Tuesday, September 29, 2009

Glasses Shlasses

Ok, so I've been thinking more about Jason Lisle's presentation that I heard yesterday at the Multnomah chapel. Lisle, like almost every creation science textbook in print, makes the claim that "everyone wears mental glasses" and that "only if you wear the correct mental glasses can you interpret the data correctly." Lisle compared the glasses that secular (non-Christian) scientists wear to wearing glasses with red lenses. Everything they see is red or distorted. The implication is that non-Christians can’t do good science because they don't see nature through the right set of lenses. I call this view, "Biblicism."

Not only does biblicism not represent the historic Christian perspective, I have yet to see anyone point out the fact that biblicism seems to promote epistemological relativism. The net effect of the biblicist approach is that since all "facts" can be interpreted from a different point of view then no interpretations can be tested to see if they're truly valid. At that point, objective knowledge of the real world is at best inaccessible or unknowable and at worst, doesn't even exist.

Just some thoughts that maybe I'll develop into an article at some point. I'm not even sure this is a valid argument. Anyone have any thoughts?

3 comments:

havoc said...

Biblicalism *assumes* that one's reading of the text is inerrant. Any "wrinkle" in your understanding of the text is going to cause massive mis-renderings of your reading of the world. Biblicalists, like Dr. Jay Wild of Apologia, start with the assumption that they have a perfect understanding of scripture.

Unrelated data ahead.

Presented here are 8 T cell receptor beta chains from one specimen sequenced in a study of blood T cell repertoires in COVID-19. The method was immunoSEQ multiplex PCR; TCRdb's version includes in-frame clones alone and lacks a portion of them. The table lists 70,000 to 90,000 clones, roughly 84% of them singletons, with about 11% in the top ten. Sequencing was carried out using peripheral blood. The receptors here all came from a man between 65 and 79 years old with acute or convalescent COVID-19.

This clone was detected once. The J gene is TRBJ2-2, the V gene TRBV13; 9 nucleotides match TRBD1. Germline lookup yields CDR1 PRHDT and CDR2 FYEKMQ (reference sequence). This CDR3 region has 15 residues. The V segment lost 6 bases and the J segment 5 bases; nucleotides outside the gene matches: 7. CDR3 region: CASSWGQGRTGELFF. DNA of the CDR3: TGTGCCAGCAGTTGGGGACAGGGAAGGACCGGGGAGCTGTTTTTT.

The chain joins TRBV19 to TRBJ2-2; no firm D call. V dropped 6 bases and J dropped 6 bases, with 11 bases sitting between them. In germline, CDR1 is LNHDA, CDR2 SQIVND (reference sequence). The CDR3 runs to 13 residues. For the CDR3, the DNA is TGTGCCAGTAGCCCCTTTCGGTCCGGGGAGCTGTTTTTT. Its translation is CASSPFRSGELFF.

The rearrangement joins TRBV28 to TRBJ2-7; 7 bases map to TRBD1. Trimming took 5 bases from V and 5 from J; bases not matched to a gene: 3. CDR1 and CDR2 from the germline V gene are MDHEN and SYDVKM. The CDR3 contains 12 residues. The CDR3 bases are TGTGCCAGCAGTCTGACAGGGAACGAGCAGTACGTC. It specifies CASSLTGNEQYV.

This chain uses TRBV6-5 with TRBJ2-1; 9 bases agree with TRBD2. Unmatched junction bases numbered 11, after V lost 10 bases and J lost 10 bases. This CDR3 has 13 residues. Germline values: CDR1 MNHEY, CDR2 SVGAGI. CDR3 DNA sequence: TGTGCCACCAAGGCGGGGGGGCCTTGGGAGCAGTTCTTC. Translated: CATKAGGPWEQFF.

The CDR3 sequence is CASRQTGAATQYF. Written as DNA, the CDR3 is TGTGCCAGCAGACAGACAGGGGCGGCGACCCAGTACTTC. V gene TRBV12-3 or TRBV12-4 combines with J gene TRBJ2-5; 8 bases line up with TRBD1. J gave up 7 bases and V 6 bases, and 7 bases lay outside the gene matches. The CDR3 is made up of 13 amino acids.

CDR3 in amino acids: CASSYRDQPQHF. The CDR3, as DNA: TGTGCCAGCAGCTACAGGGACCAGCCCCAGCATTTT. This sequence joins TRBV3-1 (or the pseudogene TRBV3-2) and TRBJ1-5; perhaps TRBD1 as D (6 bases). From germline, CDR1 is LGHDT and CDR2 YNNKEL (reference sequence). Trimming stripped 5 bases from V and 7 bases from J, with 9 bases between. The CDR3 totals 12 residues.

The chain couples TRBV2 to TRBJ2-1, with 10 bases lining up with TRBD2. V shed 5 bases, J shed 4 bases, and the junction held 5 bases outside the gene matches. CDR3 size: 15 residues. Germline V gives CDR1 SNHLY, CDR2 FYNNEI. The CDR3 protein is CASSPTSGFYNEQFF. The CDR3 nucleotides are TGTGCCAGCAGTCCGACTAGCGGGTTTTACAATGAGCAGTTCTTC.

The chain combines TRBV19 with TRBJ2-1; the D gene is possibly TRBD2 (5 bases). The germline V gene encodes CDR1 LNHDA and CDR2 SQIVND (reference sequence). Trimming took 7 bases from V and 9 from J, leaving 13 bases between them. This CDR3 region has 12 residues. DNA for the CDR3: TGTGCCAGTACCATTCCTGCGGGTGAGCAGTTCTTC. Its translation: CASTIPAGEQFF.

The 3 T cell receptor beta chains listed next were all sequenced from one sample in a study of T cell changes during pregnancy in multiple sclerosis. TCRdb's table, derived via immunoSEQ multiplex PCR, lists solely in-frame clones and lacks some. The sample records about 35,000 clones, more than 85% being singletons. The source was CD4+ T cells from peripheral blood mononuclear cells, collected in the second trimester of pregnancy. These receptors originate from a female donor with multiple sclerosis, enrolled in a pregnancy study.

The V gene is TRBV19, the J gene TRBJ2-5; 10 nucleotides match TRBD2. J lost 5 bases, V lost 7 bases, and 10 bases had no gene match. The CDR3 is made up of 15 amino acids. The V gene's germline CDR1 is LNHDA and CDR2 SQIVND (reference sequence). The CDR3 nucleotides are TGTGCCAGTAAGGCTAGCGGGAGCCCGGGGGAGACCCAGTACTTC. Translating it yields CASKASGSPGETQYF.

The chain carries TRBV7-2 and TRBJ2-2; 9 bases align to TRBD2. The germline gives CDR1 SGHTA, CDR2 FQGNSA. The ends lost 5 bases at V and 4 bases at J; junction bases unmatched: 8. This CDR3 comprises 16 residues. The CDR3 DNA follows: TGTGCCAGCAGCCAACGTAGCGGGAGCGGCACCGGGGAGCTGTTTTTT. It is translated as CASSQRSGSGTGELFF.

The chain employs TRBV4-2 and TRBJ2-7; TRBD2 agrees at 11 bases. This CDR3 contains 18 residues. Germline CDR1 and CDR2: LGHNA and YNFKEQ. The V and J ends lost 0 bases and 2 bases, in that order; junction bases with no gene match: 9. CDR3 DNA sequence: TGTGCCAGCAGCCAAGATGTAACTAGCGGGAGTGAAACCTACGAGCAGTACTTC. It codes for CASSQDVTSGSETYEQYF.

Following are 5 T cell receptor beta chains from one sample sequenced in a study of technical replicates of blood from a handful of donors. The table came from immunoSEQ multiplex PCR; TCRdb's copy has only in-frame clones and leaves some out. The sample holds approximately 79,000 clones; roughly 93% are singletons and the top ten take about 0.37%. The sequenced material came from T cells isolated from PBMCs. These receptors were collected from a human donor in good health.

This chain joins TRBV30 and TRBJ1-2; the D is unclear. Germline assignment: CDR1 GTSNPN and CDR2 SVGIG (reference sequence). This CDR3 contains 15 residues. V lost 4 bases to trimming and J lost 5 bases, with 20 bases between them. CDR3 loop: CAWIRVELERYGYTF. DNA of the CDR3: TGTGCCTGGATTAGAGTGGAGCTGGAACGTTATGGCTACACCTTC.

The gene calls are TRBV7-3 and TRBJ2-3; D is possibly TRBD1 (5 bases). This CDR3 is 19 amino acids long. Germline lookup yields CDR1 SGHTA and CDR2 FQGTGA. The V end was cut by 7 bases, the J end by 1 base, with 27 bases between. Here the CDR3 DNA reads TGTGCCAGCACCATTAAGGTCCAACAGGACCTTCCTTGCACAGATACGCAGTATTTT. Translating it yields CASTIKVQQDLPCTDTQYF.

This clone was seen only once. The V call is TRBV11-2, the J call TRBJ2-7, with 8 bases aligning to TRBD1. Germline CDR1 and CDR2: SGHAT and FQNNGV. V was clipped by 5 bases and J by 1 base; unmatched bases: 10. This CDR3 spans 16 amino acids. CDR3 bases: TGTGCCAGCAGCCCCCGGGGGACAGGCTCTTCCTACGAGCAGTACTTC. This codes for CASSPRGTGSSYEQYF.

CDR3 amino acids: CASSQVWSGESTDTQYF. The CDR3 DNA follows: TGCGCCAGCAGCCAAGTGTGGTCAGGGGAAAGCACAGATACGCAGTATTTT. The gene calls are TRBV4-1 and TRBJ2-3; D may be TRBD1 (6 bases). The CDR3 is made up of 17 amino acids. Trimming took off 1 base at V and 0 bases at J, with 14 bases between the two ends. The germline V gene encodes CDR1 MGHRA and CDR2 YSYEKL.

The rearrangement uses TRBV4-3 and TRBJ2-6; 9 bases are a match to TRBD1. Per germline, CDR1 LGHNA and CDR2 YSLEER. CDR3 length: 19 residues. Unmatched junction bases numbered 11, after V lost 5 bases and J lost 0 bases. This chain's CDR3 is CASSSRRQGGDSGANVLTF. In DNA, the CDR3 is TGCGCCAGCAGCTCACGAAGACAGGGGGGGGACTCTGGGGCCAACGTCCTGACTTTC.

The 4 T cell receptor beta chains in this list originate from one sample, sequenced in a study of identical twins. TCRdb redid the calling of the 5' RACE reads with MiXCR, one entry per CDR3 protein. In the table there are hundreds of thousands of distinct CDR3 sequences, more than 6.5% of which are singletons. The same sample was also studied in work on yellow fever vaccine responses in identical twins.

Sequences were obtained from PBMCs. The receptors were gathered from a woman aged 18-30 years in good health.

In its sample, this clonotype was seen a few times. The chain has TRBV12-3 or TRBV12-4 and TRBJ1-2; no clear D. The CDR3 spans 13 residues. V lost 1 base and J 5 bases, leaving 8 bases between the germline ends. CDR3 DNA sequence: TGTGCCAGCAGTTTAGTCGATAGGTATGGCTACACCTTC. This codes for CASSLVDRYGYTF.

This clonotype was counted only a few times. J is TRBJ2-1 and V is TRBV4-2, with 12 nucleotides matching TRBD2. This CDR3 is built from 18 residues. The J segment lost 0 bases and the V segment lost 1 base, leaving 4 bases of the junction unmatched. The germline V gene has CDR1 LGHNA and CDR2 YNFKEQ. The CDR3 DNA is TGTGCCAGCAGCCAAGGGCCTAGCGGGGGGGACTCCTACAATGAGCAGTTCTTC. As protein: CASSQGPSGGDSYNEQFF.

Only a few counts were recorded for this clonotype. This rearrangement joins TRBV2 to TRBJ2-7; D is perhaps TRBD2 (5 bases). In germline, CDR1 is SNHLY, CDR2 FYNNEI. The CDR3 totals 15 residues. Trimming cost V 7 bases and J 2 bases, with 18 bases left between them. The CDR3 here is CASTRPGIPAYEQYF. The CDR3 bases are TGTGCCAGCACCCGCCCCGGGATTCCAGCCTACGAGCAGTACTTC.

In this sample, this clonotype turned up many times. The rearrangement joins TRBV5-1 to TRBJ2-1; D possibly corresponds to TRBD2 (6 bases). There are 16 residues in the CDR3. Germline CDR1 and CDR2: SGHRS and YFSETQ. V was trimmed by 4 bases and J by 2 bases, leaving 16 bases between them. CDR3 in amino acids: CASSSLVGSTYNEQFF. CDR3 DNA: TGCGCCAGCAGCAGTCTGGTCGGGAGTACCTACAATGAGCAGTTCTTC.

The nice thing about being inerrant in your reading of the text is that you're impervious to any argument -- you just make the claim that you have a "high view of scripture."

Virginia Peterson said...

Yes, I agree with you. I've had the same thoughts, but you've said it much better. It seems like the glasses argument can be used against almost any objection to YEC that can be brought up, and in the process casts doubt on the objector rather than examining the evidence to find the truth.

Rusty said...

Yes, I agree as well. The claim is that the oec view is corrupted by secular vision. I ask, just how far does that "corruption" go? E.g. Do we suspend belief in aerodynamics because it based on scientific understanding? Or what are we to make of the act of reading itself? If we can't trust science, then how do we explain the process of light reflecting off of a page which displays a contrast between ink and paper in symbols that our eyes can transmit to our brain; which then corresponds to words which have meaning?